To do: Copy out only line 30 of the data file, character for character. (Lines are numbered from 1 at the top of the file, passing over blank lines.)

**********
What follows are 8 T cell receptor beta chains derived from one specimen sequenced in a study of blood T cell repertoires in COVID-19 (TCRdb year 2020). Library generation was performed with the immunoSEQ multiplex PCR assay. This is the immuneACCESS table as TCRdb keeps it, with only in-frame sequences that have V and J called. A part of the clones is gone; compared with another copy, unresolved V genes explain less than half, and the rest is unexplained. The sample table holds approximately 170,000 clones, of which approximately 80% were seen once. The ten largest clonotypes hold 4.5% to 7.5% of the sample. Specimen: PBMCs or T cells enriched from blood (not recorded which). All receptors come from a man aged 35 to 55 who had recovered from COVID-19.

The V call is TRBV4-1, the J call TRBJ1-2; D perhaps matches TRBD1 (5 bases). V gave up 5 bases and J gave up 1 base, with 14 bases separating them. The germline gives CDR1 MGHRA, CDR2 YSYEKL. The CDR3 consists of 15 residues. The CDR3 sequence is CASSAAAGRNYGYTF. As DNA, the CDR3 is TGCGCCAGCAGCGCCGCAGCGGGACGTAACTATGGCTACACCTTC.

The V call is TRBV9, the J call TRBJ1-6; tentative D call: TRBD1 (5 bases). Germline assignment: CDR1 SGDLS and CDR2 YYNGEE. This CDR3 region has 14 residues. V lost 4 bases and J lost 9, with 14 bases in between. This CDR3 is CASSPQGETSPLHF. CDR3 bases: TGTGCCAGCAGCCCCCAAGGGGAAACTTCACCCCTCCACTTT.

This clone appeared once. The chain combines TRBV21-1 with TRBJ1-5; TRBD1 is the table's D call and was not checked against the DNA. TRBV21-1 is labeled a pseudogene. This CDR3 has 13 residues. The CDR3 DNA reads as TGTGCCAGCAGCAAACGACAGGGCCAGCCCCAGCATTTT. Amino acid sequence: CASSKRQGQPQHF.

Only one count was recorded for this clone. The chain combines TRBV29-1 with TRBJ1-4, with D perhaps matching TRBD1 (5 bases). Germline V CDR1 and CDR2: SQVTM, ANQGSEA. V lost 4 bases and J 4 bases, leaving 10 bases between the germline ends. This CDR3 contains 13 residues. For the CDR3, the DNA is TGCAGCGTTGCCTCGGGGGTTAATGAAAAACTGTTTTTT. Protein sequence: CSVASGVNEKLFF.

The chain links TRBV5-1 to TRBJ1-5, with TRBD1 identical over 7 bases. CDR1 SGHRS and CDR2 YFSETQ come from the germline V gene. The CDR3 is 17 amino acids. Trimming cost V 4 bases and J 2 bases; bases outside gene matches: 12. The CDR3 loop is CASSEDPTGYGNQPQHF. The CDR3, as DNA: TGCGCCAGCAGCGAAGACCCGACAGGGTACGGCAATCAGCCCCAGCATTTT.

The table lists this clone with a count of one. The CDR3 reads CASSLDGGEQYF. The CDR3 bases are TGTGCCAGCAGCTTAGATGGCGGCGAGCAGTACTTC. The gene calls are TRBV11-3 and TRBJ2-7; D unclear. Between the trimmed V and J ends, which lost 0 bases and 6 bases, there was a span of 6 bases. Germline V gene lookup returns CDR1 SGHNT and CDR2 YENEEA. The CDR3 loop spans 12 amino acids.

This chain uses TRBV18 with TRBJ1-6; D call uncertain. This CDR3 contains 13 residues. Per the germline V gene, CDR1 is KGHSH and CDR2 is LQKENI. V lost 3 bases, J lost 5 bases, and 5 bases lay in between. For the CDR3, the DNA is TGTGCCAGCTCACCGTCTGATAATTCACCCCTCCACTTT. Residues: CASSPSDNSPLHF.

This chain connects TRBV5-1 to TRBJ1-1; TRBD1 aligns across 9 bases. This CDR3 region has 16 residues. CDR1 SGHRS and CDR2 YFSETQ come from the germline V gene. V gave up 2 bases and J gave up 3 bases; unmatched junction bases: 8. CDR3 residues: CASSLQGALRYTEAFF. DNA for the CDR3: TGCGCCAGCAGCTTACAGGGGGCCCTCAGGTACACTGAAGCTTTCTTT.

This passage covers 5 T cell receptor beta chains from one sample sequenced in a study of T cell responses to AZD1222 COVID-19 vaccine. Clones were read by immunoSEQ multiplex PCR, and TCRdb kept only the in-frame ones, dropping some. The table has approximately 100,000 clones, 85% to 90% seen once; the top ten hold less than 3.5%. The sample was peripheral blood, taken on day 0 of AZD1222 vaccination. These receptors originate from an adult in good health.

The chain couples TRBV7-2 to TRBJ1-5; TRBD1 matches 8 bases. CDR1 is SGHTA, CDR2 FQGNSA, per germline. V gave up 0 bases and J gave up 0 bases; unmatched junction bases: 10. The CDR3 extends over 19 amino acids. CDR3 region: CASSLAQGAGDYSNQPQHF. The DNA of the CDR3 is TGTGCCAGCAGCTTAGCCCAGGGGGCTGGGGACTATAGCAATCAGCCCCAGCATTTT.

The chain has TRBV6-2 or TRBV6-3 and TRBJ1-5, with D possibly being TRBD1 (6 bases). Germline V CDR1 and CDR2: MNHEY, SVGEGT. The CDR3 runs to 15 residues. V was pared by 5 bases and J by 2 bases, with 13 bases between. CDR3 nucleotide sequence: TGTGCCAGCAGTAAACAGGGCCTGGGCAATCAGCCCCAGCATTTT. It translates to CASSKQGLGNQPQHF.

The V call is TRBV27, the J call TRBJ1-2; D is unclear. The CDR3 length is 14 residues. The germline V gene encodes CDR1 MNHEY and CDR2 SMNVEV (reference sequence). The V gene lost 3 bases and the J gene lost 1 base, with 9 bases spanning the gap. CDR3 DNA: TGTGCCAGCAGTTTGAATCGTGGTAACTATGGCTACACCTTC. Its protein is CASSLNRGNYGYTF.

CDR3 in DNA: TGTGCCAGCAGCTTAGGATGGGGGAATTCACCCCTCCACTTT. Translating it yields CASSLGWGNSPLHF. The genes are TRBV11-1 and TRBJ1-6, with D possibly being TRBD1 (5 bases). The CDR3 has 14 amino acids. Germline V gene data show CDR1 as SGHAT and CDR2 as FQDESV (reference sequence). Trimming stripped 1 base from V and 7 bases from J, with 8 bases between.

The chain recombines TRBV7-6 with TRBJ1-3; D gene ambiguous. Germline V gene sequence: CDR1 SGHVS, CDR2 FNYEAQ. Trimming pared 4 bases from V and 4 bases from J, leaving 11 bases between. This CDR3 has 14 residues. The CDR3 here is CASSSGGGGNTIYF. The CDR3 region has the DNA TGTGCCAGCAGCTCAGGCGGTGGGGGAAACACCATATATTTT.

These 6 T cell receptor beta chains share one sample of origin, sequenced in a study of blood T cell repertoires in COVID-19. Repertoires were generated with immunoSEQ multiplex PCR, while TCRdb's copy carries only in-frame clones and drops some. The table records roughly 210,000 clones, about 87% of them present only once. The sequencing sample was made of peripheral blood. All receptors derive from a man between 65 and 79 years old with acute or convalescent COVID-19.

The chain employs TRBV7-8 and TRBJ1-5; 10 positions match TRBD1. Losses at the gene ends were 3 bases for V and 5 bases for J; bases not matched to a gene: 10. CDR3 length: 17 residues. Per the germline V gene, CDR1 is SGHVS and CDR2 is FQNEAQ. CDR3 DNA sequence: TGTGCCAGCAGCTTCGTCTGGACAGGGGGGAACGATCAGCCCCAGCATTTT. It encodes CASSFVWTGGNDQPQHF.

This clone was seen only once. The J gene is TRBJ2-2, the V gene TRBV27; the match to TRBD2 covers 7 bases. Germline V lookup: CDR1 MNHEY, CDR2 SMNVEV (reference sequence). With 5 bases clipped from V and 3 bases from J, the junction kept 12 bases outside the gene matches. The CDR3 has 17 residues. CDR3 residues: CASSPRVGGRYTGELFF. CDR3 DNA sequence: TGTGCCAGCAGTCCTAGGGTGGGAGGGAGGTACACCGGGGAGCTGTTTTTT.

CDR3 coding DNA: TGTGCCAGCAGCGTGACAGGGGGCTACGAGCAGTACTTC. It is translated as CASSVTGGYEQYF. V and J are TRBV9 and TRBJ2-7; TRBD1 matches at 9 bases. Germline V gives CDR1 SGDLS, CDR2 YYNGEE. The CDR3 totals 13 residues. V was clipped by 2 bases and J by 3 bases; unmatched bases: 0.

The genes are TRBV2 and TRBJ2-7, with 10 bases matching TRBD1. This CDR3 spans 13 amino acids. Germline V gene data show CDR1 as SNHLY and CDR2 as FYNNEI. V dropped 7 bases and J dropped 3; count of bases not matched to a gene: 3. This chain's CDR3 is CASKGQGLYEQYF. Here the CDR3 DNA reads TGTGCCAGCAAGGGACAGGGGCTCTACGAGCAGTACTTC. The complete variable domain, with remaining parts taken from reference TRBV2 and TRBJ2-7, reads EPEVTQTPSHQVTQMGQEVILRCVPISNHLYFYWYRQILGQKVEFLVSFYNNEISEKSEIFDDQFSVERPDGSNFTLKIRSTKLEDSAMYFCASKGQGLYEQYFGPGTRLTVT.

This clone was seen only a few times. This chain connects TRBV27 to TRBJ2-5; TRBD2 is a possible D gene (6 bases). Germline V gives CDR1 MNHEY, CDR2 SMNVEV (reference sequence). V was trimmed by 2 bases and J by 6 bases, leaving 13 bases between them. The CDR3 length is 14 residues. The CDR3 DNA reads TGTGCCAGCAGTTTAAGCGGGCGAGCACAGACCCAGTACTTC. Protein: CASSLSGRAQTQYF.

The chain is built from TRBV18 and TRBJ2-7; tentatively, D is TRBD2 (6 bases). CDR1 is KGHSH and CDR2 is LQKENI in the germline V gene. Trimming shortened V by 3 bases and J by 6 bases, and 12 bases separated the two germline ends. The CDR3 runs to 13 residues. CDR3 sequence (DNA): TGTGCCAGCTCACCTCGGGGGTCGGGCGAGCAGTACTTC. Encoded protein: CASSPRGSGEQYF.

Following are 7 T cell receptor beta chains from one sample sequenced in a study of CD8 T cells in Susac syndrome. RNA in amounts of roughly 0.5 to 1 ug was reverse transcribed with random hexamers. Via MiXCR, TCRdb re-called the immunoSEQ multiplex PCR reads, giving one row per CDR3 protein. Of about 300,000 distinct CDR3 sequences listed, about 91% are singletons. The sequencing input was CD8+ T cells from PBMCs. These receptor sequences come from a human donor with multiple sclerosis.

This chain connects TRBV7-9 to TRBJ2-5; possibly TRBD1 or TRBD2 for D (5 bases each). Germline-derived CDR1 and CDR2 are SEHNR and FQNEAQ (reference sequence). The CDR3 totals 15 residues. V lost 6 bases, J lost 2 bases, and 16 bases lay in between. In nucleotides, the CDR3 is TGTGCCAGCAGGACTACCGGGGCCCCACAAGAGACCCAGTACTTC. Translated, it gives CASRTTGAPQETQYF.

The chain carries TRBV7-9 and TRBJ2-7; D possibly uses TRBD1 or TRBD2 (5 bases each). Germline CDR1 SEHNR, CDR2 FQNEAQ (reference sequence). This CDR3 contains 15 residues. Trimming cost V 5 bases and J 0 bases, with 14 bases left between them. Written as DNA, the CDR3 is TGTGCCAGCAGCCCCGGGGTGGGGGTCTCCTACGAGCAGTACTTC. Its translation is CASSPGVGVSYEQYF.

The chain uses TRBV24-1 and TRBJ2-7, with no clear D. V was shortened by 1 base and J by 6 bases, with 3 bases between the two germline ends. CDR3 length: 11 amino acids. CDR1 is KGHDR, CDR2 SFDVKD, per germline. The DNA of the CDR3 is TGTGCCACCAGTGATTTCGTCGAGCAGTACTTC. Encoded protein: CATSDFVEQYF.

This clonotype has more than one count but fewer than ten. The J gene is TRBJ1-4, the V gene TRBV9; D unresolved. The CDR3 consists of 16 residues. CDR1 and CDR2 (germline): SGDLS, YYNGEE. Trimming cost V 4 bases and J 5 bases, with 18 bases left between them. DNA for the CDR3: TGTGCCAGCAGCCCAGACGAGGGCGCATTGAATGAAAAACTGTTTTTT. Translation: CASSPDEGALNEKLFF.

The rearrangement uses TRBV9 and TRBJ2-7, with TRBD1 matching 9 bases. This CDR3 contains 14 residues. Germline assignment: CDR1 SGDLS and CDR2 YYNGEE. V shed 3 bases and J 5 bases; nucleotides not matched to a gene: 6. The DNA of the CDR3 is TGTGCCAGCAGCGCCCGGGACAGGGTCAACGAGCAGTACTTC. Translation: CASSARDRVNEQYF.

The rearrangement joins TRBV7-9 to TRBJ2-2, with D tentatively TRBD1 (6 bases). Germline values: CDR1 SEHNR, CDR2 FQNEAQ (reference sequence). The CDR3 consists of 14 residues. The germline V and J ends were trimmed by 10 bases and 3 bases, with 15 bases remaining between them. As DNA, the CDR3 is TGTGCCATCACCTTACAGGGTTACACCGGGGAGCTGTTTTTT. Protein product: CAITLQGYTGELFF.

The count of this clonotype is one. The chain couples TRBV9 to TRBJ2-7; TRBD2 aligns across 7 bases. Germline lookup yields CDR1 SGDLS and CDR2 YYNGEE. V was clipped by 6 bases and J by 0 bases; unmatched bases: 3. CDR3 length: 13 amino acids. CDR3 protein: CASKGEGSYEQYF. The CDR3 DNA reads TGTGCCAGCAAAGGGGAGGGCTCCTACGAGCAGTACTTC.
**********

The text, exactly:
The count of this clonotype is one. The chain couples TRBV9 to TRBJ2-7; TRBD2 aligns across 7 bases. Germline lookup yields CDR1 SGDLS and CDR2 YYNGEE. V was clipped by 6 bases and J by 0 bases; unmatched bases: 3. CDR3 length: 13 amino acids. CDR3 protein: CASKGEGSYEQYF. The CDR3 DNA reads TGTGCCAGCAAAGGGGAGGGCTCCTACGAGCAGTACTTC.